The cabby was eating an apple and looked friendly. I asked him if he was available. He looked at me strangely for a second or two and then said "Yeah, be just a minute."

So, we stepped away from the cab and waited. A few minutes later, a woman got out of the cab. I apologized for not having seen her. She said that was OK, but hollered at the cabbie to come back soon.

He told her he just had to drop us off and then he would be back. It seemed clear that he was cutting into his lunch break to remove the foreigners from the neighborhood.

In the cab, after a brief discussion of the whether, he asked what we were doing in this neighborhood. We told him. He said that if we had walked just a few blocks further and turned right (I'm still not sure further what direction), the cops would have stopped us.

He said that the police stop anyone who looks so out of place in this neighborhood – the clear implication being that people from outside the neighborhood only came there to buy narcotics. I asked him how he could tell we weren't from the neighborhood, and he chuckled and said "Just by first glance. You can always tell."

After he dropped us off, we assessed our situation. We spent $15 each way in cab fair for a total of $30 on cabs. I got one free book with a slightly torn cover and list price of $5.95. We took every bit of cash we had in to a neighborhood in which we had no business being.

If I had it to do over again, I would probably leave the excess cash (and my wife) at the hotel.

Comments (Comment Moderation is enabled. Your comment will not appear until approved.)
Welcome to Baltimore! At last count the 2nd most deadliest city in the country
# Posted By bob | 8/8/07 12:13 PM
Thanks Bob!

I found that Baltimore ranked #12 overall, but #2 for cities with a population over 500,00

Baltimore seems to really shine on homicide though, ranking 3rd or 1st depending on where I looked.

I didn't know any of this when we set out for our adventure. Certainly make me feel safe...
# Posted By Steve Bryant | 8/8/07 5:42 PM
Yeah we are old pros on homicide- way ahead of last years numbers...
# Posted By bob | 8/8/07 8:13 PM
The cabbie must have seen us coming then because "go a few blocks further and turn right" was relative to the direction we were walking. According the homicide map, we were heading to a worse neighborhood than the one we were in already.
# Posted By Steve Bryant | 8/8/07 8:26 PM
I live in downtown Baltimore (albeit not in that particular area) and have never had a problem. Baltimore's really no different from any other urban environment. There are pockets of good and bad and sometimes they encroach on each other a bit.

There are certainly some horror stories out there, but hopefully you got to see some of the good things, too. :-)
# Posted By Rob Wilkerson | 8/10/07 1:13 PM

We loved our trip to Baltimore! The inner harbor (where we stayed and spent most of our time) was really great and a lot of fun.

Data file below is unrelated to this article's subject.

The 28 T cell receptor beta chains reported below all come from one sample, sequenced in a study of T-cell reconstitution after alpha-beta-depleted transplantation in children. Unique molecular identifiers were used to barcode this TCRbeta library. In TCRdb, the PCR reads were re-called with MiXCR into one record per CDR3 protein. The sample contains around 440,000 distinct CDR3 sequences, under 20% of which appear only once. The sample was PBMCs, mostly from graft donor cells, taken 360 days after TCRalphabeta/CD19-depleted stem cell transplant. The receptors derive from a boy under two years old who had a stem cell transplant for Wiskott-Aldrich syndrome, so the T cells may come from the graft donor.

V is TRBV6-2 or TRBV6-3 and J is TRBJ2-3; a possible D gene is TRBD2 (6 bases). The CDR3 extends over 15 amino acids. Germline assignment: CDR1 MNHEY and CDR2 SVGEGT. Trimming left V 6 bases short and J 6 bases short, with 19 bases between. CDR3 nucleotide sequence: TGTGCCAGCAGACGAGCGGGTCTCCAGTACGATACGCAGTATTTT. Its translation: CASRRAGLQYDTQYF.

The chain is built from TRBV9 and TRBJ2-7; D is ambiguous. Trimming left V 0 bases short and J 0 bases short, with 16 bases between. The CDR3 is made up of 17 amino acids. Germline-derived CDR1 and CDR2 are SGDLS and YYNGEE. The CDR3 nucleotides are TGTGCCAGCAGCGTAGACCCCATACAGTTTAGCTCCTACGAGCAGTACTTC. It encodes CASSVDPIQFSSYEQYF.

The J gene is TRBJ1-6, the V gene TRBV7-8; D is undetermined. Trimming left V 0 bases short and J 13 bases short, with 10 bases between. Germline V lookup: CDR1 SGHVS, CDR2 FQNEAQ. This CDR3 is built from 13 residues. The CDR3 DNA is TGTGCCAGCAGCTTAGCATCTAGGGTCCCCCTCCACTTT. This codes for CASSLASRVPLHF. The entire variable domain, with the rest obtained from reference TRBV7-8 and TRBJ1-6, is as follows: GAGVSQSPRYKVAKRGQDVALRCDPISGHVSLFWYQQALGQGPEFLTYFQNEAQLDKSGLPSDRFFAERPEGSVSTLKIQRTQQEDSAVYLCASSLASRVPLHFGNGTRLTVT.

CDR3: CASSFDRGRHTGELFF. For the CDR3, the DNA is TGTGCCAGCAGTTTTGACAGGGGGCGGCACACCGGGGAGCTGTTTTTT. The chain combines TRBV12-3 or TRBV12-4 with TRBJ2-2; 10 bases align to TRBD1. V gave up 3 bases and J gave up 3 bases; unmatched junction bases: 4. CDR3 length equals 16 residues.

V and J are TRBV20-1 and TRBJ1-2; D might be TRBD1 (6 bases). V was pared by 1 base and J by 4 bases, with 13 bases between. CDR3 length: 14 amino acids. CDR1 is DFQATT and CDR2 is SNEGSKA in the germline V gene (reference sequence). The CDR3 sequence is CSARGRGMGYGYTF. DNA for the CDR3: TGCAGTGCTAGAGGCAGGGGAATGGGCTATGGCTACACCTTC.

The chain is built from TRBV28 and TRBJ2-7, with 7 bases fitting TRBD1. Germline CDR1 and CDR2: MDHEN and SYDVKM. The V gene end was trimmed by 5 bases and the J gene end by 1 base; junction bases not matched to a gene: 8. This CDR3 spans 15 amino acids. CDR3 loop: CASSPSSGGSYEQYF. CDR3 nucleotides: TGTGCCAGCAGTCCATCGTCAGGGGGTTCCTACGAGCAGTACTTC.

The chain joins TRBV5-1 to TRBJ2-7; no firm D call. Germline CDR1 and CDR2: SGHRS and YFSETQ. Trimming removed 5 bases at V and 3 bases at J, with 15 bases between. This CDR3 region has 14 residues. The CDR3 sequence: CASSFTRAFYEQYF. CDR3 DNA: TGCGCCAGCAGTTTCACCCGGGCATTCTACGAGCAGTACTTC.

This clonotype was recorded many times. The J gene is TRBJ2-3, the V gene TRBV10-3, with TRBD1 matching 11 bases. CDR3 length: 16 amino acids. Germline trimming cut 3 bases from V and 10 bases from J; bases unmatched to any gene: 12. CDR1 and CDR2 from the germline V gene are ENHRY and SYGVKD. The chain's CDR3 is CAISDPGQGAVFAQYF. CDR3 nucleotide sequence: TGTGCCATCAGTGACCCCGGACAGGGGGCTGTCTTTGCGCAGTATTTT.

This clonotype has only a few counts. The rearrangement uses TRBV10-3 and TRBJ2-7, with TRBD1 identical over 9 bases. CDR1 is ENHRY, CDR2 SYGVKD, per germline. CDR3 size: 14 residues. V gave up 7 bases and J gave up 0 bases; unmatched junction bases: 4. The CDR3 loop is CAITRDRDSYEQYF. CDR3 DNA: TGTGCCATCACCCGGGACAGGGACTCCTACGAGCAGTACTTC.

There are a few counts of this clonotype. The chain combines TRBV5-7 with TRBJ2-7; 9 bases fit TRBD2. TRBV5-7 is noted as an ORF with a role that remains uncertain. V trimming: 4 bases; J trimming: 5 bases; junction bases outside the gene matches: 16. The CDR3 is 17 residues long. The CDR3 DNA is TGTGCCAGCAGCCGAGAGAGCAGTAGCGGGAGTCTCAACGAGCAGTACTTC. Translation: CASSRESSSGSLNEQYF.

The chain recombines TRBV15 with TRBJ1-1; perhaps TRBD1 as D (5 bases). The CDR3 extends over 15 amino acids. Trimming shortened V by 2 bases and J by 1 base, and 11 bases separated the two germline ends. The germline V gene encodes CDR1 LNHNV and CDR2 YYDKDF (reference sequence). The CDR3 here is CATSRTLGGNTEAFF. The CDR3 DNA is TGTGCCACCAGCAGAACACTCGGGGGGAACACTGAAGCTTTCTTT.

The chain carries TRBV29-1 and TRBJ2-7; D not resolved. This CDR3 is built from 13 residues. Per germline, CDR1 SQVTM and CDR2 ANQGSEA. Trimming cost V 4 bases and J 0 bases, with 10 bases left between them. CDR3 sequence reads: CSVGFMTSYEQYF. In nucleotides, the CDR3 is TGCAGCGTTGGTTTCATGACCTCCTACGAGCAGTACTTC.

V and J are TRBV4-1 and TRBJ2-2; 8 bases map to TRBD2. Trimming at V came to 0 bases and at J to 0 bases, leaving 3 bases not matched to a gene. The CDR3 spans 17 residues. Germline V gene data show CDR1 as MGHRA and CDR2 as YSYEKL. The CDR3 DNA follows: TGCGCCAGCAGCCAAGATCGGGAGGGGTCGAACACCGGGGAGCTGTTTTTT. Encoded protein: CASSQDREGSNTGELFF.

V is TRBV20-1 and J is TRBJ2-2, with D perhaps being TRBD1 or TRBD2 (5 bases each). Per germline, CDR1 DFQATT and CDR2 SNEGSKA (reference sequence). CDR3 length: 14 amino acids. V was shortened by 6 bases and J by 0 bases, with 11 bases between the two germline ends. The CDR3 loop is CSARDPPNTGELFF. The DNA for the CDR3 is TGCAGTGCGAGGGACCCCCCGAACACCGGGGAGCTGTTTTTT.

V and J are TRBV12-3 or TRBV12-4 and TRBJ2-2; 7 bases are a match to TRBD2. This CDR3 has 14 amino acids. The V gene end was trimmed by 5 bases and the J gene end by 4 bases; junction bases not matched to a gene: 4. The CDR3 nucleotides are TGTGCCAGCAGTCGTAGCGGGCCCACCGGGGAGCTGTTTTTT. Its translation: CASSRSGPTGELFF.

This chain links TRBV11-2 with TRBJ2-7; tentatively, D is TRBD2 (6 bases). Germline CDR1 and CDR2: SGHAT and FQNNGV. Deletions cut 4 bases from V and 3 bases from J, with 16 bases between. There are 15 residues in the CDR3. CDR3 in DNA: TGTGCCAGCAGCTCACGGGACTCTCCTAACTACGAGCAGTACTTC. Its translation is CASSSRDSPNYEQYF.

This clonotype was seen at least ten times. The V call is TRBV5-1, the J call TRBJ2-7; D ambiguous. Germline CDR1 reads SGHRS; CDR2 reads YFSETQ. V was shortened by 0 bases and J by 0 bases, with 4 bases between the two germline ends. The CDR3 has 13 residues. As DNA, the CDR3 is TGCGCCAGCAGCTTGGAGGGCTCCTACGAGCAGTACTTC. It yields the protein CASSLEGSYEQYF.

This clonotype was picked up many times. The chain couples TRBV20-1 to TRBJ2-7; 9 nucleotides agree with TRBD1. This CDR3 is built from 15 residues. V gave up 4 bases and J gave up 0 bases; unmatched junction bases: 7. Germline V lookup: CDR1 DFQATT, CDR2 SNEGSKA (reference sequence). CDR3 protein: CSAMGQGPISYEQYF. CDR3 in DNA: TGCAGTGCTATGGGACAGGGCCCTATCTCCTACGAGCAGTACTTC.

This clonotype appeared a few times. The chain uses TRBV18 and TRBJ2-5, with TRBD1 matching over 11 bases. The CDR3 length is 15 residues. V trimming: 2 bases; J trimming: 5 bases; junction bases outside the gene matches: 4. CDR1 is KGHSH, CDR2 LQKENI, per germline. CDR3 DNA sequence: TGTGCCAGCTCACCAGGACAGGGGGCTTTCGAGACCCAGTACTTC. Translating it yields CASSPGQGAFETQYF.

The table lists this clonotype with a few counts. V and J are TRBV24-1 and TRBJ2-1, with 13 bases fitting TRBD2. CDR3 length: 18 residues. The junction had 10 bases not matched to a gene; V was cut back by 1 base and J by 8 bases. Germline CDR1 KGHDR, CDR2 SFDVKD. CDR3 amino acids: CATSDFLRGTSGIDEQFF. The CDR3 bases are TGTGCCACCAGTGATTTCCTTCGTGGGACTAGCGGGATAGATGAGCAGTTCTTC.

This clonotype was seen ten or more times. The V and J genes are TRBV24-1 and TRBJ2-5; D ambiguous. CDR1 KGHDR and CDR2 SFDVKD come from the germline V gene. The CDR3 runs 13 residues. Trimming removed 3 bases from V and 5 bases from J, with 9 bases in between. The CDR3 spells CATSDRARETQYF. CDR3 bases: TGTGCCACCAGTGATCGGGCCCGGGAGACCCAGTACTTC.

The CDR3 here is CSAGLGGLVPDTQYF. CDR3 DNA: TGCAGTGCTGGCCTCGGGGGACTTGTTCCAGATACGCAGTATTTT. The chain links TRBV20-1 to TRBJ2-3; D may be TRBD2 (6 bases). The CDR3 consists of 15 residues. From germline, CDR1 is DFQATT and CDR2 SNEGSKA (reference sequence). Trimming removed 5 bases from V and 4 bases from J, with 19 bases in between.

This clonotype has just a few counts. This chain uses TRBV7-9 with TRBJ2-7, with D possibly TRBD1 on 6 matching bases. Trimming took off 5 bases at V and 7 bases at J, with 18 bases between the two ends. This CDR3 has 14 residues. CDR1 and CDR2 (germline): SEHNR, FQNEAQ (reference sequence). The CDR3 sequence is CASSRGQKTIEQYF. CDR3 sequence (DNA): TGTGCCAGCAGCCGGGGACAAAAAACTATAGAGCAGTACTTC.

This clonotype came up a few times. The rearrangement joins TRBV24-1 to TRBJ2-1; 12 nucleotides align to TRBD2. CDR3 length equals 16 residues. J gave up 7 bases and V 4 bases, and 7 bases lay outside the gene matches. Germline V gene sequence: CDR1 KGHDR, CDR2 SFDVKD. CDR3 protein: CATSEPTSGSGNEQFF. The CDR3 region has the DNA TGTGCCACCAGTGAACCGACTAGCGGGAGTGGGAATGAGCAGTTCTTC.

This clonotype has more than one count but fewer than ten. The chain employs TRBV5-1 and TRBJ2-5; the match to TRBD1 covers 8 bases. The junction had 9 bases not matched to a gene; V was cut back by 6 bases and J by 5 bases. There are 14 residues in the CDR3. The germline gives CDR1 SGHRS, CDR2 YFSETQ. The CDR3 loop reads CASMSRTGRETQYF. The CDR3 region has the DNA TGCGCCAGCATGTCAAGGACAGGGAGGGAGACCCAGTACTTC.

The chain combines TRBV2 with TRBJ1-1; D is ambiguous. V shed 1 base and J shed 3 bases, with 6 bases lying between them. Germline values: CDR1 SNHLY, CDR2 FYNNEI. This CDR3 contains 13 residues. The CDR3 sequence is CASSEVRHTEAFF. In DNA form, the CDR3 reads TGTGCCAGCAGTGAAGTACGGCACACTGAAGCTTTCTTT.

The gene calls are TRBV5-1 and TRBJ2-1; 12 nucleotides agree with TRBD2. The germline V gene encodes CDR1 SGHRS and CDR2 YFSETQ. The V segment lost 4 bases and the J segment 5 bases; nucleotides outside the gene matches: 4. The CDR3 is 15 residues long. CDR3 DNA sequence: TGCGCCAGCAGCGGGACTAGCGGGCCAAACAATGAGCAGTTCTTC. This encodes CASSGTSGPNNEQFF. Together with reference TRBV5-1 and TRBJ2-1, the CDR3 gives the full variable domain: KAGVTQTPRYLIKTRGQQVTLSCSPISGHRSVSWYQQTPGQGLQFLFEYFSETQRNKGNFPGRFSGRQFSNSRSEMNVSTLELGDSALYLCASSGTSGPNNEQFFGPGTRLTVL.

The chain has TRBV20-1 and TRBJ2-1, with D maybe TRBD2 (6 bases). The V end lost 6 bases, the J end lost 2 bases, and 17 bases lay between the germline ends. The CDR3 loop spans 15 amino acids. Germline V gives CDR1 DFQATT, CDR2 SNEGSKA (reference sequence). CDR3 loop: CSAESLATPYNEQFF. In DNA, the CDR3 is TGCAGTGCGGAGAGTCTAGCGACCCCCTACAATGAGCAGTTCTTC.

I really didn't think of this as a horror story at all. Mostly just a visit to an unfamiliar area in which we felt very foreign.

As I said, even knowing what I know, I still would have made the same trip (though, of course, without wife and extra cash - one should be careful in a foreign land).

I certainly didn't mean to say anything negative about Baltimore in the story. I didn't know anything about Baltimore's crime rate until Bob's post. Admittedly, that made an interesting story to me as well.

I mostly found it interesting that there are places in the U.S. that feel as foreign as another (western) country. I am sure this is but one example of many.
# Posted By Steve Bryant | 8/10/07 1:25 PM
Baltimore varies so much by neighborhood. If you had told your cab to drop you off at 31st and N. Guilford and walked down 31st to the Book Thing, you would have been in Charles Village with the Johns Hopkins students and probably felt less "foreign". That said, in '04 I was a Jesuit Volunteer who lived in Charles Village and worked two miles down Greenmount Ave. The first time I walked down there, as a very sheltered 22-year-old white woman, I was sure everyone was staring at me and plotting to mug me or worse. But then I got used to it and sick of waiting for the bus, so I would walk or bike the two miles down Greenmount alone every day. Nothing ever happened to me. I would call a cab or get a ride when I was working at night, but during the day, I actually felt more comfortable walking where there were so many people and stores than in the empty streets of the mansions a few blocks west.
# Posted By Megan | 8/29/07 5:49 AM
I am a Baltimore native. Unfortunately, there are plenty of places no one should visit here--unless they have a yen for danger. The Book Thing is wonderful--we go there at least once a year. Bless them for bringing books and hopefully the love for reading to anyone for free.
# Posted By grannylin | 10/1/07 5:24 PM